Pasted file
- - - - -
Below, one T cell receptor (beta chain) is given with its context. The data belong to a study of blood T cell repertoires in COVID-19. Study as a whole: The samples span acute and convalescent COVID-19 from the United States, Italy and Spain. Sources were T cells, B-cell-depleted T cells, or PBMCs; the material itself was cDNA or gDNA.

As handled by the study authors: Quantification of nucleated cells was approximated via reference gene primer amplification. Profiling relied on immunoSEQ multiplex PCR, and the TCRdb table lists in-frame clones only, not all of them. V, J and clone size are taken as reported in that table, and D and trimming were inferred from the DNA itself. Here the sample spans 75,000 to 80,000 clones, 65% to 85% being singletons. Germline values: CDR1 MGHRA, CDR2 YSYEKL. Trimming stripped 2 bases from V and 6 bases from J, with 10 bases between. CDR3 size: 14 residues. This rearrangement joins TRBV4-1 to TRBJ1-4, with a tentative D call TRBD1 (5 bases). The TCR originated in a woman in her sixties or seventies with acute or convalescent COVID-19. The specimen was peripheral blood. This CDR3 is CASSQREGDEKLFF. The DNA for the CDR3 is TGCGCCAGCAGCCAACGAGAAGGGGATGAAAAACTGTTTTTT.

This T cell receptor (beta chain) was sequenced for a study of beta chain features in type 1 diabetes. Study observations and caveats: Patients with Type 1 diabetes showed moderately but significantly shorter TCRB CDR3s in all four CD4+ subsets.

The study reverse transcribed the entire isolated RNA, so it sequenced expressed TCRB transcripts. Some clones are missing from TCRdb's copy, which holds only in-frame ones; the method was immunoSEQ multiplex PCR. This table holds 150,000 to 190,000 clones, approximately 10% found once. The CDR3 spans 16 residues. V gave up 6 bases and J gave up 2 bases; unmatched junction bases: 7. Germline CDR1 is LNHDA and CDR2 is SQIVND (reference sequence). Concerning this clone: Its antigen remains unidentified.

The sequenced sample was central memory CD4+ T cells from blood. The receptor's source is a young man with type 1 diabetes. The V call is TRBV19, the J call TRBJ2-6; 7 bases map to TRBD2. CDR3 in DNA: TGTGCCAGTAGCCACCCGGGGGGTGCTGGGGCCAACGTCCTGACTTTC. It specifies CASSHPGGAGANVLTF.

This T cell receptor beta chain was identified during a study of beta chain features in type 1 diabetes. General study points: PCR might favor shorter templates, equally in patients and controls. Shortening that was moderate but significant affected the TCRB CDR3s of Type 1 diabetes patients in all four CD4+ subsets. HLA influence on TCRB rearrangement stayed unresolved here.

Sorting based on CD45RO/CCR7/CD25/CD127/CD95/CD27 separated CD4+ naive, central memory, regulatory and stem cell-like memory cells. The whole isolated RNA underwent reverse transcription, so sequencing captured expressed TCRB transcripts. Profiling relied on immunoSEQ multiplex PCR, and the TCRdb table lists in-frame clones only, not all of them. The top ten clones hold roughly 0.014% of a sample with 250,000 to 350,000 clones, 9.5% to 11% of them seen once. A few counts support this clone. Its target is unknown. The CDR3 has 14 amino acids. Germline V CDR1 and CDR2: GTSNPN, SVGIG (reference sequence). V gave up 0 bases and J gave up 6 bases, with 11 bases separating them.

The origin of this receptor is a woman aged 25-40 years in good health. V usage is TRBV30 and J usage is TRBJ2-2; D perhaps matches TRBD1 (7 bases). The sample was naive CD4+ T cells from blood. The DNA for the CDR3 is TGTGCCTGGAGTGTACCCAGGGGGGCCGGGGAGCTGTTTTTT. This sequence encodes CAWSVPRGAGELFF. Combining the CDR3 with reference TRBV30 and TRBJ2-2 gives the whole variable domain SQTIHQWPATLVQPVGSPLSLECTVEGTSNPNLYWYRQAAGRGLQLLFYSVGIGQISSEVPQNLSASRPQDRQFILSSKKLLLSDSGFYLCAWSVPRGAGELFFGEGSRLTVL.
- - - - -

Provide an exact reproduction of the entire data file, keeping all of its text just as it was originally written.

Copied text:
Below, one T cell receptor (beta chain) is given with its context. The data belong to a study of blood T cell repertoires in COVID-19. Study as a whole: The samples span acute and convalescent COVID-19 from the United States, Italy and Spain. Sources were T cells, B-cell-depleted T cells, or PBMCs; the material itself was cDNA or gDNA.

As handled by the study authors: Quantification of nucleated cells was approximated via reference gene primer amplification. Profiling relied on immunoSEQ multiplex PCR, and the TCRdb table lists in-frame clones only, not all of them. V, J and clone size are taken as reported in that table, and D and trimming were inferred from the DNA itself. Here the sample spans 75,000 to 80,000 clones, 65% to 85% being singletons. Germline values: CDR1 MGHRA, CDR2 YSYEKL. Trimming stripped 2 bases from V and 6 bases from J, with 10 bases between. CDR3 size: 14 residues. This rearrangement joins TRBV4-1 to TRBJ1-4, with a tentative D call TRBD1 (5 bases). The TCR originated in a woman in her sixties or seventies with acute or convalescent COVID-19. The specimen was peripheral blood. This CDR3 is CASSQREGDEKLFF. The DNA for the CDR3 is TGCGCCAGCAGCCAACGAGAAGGGGATGAAAAACTGTTTTTT.

This T cell receptor (beta chain) was sequenced for a study of beta chain features in type 1 diabetes. Study observations and caveats: Patients with Type 1 diabetes showed moderately but significantly shorter TCRB CDR3s in all four CD4+ subsets.

The study reverse transcribed the entire isolated RNA, so it sequenced expressed TCRB transcripts. Some clones are missing from TCRdb's copy, which holds only in-frame ones; the method was immunoSEQ multiplex PCR. This table holds 150,000 to 190,000 clones, approximately 10% found once. The CDR3 spans 16 residues. V gave up 6 bases and J gave up 2 bases; unmatched junction bases: 7. Germline CDR1 is LNHDA and CDR2 is SQIVND (reference sequence). Concerning this clone: Its antigen remains unidentified.

The sequenced sample was central memory CD4+ T cells from blood. The receptor's source is a young man with type 1 diabetes. The V call is TRBV19, the J call TRBJ2-6; 7 bases map to TRBD2. CDR3 in DNA: TGTGCCAGTAGCCACCCGGGGGGTGCTGGGGCCAACGTCCTGACTTTC. It specifies CASSHPGGAGANVLTF.

This T cell receptor beta chain was identified during a study of beta chain features in type 1 diabetes. General study points: PCR might favor shorter templates, equally in patients and controls. Shortening that was moderate but significant affected the TCRB CDR3s of Type 1 diabetes patients in all four CD4+ subsets. HLA influence on TCRB rearrangement stayed unresolved here.

Sorting based on CD45RO/CCR7/CD25/CD127/CD95/CD27 separated CD4+ naive, central memory, regulatory and stem cell-like memory cells. The whole isolated RNA underwent reverse transcription, so sequencing captured expressed TCRB transcripts. Profiling relied on immunoSEQ multiplex PCR, and the TCRdb table lists in-frame clones only, not all of them. The top ten clones hold roughly 0.014% of a sample with 250,000 to 350,000 clones, 9.5% to 11% of them seen once. A few counts support this clone. Its target is unknown. The CDR3 has 14 amino acids. Germline V CDR1 and CDR2: GTSNPN, SVGIG (reference sequence). V gave up 0 bases and J gave up 6 bases, with 11 bases separating them.

The origin of this receptor is a woman aged 25-40 years in good health. V usage is TRBV30 and J usage is TRBJ2-2; D perhaps matches TRBD1 (7 bases). The sample was naive CD4+ T cells from blood. The DNA for the CDR3 is TGTGCCTGGAGTGTACCCAGGGGGGCCGGGGAGCTGTTTTTT. This sequence encodes CAWSVPRGAGELFF. Combining the CDR3 with reference TRBV30 and TRBJ2-2 gives the whole variable domain SQTIHQWPATLVQPVGSPLSLECTVEGTSNPNLYWYRQAAGRGLQLLFYSVGIGQISSEVPQNLSASRPQDRQFILSSKKLLLSDSGFYLCAWSVPRGAGELFFGEGSRLTVL.